The year 2016 was definitely not the year Karan Johar had expected it to be. The filmmaker's directorial venture Ae Dil Hai Mushkil had run into major controversy for having Pakistani actor Fawad Khan in a pivotal role. This happened after the Uri attack where Pakistan was allegedly involved and many Indian soldiers had died. After this, IMPAA imposed ban on Pakistani artists working in India which created outrage against Karan's film. Karan was threatened; people publicly spoke about pelting stones in theatre if the film was released.
Cut to 2017, Karan Johar is once again in limelight for his startling revelations in his biography titled 'An Unsuitable Boy' co-authored by Poonam Saxena. Earlier this week, the filmmaker was in Davos, Switzerland attending the World Economic Forum where he had a joint interview with Sharmeen Obaid-Chinoy, a Pakistani journalist, filmmaker, and activist who happens to be two-time Academy Award winner. During the conversation, Sharmeen asked about the recent controversy he was in and hoped someday Fawad Khan would be directed by Karan Johar.
Finally, speaking about it and Fawad Khan outrage, Karan said, "I’m trying to process how to answer that… You know what I went through. It was a tough time for me. I don't think I'd like experience that again. I have a great regard for talent and I have a great regard for Fawad Khan’s talent which is why he’s been in two of our films. The circumstances… we don’t know where we’re heading, and I think all great actors should find the best platforms and just like you, I hope and wish Fawad Khan finds the best platform because he’s a terrific actor. Having said that, I don't ever want to go through what I went through again. Neither the situation, the circumstances or the apology. None of that is what made me feel comfortable. I felt weak, I felt vulnerable, I felt victimized, and as a filmmaker, I didn’t want to feel that way. All I wanted to feel was to feel creatively liberated. All I want is to tell my story."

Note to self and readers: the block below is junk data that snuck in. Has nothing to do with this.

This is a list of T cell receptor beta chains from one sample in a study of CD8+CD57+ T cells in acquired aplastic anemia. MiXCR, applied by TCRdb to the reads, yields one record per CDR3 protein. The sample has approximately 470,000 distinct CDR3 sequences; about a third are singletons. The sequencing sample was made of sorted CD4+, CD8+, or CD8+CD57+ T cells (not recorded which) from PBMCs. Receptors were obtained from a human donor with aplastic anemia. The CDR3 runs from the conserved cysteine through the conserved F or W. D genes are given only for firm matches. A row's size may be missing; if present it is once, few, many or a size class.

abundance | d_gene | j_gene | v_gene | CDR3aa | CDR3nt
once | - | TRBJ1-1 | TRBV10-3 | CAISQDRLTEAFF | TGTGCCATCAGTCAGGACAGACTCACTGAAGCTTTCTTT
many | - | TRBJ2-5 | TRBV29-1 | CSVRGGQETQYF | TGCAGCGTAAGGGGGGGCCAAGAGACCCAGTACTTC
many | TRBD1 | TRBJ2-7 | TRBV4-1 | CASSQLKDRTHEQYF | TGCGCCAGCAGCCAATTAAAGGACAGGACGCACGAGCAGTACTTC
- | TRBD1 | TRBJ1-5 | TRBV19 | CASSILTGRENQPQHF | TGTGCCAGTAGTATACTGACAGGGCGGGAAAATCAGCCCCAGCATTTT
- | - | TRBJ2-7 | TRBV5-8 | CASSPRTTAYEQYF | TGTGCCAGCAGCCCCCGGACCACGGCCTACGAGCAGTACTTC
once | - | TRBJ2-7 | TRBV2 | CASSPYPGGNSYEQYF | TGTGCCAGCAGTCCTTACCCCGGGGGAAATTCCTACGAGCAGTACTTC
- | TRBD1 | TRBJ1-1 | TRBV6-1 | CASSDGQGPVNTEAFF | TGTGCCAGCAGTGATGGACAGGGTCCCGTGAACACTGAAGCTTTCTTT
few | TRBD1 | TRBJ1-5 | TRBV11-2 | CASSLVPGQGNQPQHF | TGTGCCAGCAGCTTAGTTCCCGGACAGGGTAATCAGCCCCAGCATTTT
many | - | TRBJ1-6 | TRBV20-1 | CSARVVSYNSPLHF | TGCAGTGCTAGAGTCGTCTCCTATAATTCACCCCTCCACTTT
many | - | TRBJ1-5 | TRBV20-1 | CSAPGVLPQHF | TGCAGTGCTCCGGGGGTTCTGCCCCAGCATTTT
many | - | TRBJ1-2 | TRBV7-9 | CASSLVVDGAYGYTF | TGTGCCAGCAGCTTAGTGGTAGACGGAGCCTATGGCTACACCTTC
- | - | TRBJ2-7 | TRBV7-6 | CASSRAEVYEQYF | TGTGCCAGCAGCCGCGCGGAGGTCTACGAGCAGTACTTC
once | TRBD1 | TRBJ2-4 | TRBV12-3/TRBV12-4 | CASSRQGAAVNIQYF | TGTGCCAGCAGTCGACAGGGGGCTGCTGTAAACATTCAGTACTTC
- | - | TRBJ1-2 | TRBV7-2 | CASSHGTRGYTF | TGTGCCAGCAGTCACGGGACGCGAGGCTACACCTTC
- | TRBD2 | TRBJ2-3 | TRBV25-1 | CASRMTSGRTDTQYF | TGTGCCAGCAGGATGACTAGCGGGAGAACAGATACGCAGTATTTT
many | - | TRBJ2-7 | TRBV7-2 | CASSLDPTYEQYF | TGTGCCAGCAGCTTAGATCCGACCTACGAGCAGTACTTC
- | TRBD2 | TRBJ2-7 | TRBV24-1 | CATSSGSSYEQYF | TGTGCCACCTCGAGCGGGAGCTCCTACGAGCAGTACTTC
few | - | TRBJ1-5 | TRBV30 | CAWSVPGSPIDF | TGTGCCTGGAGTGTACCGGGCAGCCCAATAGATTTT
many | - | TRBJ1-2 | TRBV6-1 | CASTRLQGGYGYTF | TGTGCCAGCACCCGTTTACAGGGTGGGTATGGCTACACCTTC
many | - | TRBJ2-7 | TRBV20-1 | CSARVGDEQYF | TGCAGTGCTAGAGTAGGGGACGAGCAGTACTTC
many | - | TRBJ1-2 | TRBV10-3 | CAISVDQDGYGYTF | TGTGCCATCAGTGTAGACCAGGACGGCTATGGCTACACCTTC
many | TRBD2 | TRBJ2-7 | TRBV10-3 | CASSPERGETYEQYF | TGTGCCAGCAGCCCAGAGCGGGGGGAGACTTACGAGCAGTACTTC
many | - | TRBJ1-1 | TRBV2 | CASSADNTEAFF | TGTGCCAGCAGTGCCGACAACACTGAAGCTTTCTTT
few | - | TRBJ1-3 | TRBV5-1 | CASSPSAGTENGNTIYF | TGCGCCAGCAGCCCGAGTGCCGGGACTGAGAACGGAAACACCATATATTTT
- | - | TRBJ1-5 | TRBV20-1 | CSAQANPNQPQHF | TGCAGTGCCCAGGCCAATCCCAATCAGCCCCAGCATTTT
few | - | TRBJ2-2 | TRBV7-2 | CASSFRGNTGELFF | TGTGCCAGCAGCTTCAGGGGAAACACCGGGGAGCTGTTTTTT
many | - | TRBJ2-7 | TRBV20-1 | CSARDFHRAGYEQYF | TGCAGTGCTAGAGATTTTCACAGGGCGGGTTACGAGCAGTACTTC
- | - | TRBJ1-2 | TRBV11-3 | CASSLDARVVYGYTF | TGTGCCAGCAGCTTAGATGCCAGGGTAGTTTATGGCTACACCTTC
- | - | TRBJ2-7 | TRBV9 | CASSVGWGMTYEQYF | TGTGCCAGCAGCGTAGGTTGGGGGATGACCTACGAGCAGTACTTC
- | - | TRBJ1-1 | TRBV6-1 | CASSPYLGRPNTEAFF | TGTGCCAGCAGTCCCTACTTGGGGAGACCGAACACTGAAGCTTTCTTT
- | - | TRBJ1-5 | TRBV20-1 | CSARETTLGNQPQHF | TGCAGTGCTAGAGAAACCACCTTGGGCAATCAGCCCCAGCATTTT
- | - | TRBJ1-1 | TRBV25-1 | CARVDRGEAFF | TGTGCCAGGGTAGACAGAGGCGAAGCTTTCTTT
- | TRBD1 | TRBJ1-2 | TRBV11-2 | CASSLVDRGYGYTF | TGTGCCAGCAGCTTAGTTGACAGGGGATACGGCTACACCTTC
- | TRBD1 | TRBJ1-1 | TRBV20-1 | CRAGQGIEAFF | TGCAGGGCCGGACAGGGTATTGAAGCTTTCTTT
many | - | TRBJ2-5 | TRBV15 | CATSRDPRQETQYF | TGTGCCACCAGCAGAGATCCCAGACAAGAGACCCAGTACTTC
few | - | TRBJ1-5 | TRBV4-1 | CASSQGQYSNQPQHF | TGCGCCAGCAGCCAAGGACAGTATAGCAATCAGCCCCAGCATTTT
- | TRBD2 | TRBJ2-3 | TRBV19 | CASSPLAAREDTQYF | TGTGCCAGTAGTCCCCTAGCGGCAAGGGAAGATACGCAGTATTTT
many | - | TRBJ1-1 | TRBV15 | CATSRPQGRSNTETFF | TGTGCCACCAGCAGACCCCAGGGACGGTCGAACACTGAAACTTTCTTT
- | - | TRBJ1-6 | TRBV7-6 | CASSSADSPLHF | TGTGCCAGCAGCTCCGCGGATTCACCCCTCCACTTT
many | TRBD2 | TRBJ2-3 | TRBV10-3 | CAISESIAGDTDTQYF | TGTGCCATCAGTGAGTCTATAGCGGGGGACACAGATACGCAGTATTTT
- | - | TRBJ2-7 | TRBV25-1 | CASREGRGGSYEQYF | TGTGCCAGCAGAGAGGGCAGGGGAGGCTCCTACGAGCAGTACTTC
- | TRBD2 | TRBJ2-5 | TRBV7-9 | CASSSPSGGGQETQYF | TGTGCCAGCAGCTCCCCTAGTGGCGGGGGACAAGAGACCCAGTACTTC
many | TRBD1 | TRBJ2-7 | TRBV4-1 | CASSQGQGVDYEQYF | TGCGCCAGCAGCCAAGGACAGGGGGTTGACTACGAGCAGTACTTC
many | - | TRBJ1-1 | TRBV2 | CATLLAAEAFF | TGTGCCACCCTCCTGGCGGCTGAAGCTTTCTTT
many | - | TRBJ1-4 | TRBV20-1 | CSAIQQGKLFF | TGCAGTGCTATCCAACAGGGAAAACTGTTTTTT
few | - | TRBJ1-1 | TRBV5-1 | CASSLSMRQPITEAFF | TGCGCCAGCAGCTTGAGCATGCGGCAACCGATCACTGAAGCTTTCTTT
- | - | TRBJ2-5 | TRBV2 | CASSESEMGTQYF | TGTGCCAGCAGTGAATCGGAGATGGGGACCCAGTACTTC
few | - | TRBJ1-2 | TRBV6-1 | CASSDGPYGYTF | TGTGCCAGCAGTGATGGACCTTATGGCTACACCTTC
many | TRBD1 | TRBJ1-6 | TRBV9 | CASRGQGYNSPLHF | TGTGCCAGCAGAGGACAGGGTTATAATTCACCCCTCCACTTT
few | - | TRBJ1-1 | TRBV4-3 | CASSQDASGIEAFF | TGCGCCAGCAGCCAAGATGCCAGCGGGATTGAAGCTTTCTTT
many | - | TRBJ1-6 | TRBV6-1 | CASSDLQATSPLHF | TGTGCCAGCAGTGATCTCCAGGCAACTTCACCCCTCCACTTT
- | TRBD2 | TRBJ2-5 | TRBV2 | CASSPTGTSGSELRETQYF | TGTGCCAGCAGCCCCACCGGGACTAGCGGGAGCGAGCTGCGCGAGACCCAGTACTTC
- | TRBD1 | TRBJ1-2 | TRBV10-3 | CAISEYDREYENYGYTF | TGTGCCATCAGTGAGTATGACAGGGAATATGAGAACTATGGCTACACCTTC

Karan further talked about apology video and how he has think about his production house as well. He said, "But, then I realized there are two parts of me- there's a producer and there is a filmmaker. I am accountable to my studio; I am accountable to the people who have invested in me and to the company that I run on a daily basis. Similarly, I am accountable to me as a human being, the artist within me. So, I always feel conflicted and I don't like it. I hate it when I have to write a scene, I am worried about internal censoring, I am worried about the outer approach as to how people will react to the film. I am worried about when I make a film whether I will be allowed to release my own film in my country or not. I don't want to have these fears."